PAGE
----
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In Paul Erdős and Rényi's 1959 paper On Random Graphs I, they describe the number of edges in a random graph by the function

(1) Nc = [1/2 * nlogn + cn]

where n is the number of nodes in the graph, c is "an arbitrary fixed real number" and [x] denotes the integer part of x. They go on to use a number of graphs of the form G(n, Nc), where G(n, Nc) denotes a random graph with n nodes and Nc edges.

Nc appears to be an arbitrary (?) function to return a number of edges based on some c and n, but I don't understand how c is selected or why the function is relevant. When the authors discuss graphs of the type G(n, Nc), is there any special property besides the graph just having some arbitrary number of edges? I.e, could I replace Nc with some function for a random number of edges between 0 and the maximum possible edges for the graph with the same results?

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Note that characters with and without diacritical marks rarely represent similar phonemes. "Erdos" is about as badly misspelled as "Erdis", though it may look more similar. If you can't produce a character with a diacritical mark on your keyboard, you can copy it from the Web. – joriki May 10 '12 at 17:56
In that case, Rényi has a diacritical mark too. – anonymous May 10 '12 at 18:05
Added, thank you for pointing that out. – pleiotrope May 10 '12 at 18:53
up vote 1 down vote accepted

$N_c$ is a more-or-less arbitrary function, but its choice defines the class of random graphs being studied. So you could replace it with a different function, but it would change the correct statements of all their theorems. Note that the statements of the theorems depend on $c$, so you don't have to worry about choosing a specific $c$.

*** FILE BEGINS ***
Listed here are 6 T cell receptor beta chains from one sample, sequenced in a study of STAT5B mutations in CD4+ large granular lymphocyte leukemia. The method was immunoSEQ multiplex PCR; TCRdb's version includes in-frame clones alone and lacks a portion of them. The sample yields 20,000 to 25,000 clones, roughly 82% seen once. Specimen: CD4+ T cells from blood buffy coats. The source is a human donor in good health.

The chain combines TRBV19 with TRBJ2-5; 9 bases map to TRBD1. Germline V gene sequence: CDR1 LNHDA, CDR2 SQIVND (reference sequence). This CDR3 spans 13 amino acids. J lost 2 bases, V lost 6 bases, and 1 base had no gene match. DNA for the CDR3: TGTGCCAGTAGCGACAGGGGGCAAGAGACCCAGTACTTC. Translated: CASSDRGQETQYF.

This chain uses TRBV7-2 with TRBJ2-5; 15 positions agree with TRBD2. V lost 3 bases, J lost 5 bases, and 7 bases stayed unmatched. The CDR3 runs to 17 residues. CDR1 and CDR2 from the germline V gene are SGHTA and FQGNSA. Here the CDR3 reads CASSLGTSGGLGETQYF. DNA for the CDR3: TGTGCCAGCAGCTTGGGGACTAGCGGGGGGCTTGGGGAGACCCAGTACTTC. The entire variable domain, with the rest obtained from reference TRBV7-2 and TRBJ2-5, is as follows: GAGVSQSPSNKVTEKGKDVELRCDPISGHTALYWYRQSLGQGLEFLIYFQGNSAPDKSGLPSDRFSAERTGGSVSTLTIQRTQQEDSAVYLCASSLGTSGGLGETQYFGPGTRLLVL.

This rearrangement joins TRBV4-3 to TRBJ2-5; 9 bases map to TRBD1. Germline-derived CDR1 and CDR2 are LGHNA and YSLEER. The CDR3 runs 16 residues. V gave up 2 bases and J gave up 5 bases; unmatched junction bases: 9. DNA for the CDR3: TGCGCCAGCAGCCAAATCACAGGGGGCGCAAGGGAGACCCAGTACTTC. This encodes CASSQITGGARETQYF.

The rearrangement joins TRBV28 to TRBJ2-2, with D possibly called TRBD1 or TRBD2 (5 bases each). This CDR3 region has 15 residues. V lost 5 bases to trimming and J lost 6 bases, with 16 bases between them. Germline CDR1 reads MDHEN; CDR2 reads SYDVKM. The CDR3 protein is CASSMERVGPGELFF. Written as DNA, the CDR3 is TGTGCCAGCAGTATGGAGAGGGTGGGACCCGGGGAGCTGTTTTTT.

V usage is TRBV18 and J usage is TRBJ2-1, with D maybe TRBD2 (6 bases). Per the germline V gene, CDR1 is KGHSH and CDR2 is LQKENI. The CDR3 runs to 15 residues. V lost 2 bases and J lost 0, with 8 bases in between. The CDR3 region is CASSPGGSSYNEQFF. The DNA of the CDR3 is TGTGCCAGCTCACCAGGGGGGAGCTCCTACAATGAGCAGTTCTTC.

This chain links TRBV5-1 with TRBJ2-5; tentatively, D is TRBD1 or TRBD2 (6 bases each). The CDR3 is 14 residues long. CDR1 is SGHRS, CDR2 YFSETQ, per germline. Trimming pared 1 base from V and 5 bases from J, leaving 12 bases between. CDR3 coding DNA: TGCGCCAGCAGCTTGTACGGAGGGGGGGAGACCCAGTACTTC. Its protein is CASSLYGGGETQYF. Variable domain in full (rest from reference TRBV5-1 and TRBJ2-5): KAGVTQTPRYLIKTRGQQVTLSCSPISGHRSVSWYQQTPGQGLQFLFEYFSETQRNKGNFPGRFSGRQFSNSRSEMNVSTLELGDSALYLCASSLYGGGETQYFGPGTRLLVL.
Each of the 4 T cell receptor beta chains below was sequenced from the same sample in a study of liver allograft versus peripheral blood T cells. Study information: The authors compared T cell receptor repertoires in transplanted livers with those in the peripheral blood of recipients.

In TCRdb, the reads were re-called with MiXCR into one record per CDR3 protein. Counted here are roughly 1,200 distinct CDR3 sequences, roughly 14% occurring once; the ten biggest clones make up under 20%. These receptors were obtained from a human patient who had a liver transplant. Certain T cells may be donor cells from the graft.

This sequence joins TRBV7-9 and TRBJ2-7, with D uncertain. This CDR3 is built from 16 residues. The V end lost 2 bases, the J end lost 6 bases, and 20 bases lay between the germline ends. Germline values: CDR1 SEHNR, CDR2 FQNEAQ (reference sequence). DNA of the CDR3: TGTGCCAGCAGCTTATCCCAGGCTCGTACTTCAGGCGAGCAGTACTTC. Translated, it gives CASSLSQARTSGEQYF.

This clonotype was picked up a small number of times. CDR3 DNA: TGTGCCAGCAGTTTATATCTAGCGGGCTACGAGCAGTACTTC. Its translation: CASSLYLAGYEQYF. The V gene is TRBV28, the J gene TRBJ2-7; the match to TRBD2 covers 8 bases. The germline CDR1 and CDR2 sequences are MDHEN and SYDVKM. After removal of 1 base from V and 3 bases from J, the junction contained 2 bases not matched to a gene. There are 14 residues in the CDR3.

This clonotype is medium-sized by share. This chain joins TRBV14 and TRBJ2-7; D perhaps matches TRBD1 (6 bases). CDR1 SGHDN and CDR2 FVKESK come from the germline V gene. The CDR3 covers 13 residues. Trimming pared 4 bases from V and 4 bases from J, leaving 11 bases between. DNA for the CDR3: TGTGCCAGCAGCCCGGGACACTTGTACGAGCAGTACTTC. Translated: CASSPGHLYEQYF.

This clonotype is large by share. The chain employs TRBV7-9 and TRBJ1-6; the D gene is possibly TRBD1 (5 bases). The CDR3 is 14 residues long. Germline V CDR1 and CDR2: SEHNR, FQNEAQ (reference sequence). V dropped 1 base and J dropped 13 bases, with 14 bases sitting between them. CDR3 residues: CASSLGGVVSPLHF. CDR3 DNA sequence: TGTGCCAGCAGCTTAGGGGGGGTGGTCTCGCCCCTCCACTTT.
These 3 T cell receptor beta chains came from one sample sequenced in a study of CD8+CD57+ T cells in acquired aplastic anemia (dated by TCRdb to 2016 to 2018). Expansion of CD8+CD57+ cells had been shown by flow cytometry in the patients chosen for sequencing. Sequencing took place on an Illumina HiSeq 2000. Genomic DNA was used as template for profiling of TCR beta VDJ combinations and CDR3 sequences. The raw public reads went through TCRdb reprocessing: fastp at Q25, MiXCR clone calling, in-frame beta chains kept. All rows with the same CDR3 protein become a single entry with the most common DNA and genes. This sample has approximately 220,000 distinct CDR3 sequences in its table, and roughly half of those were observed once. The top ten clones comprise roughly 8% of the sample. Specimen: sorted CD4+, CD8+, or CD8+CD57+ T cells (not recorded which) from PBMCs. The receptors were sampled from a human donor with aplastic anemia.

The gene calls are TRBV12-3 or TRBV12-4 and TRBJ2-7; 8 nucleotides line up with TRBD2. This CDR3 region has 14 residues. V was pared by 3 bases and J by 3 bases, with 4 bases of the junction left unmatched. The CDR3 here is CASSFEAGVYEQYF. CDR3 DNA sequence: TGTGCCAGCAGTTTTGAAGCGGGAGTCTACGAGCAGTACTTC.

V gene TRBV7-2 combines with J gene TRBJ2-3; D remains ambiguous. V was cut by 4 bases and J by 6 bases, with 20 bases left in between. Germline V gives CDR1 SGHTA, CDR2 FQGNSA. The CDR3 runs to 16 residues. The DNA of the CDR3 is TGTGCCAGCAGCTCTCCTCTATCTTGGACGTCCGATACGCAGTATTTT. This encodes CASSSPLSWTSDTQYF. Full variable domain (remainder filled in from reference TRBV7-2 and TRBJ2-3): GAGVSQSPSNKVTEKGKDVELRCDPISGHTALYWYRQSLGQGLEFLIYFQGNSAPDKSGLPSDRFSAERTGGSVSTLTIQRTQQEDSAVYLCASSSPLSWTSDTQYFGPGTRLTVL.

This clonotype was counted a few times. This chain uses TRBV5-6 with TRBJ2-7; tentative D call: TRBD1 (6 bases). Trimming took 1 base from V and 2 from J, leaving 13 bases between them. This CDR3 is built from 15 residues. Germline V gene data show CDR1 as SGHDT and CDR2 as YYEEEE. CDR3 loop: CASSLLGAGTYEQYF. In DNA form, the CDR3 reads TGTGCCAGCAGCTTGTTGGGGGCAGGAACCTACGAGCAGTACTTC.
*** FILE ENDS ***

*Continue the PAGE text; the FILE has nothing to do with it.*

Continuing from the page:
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I see, thank you. However, in the proof of the Lemma, they state that for some graph G(n, $N_c$) with r connected components and $l_i$ points on each component (i = 1,2,...,r), that the sum of all the possible edge choices for each component is ≥ $N_c$. (This is better described in the paper on p 293). However, for a graph G(5, 10) (with $c$=1.15) having two connected components of 2 and 3 points each, that sum is 4 while $N_c$ is 10. Should I take that relation as a condition bounding c, or does it fall from a property of the graph that I'm missing? – pleiotrope May 10 '12 at 18:50
A graph $G(5,10)$ can't have two connected components of 2 and 3 points each -- to be a $G(5,10)$ means you have 10 edges, and (as you've noted) such a graph would have at most 4 edges. – Micah May 10 '12 at 19:06
Oh, of course. Thank you. – pleiotrope May 10 '12 at 19:08

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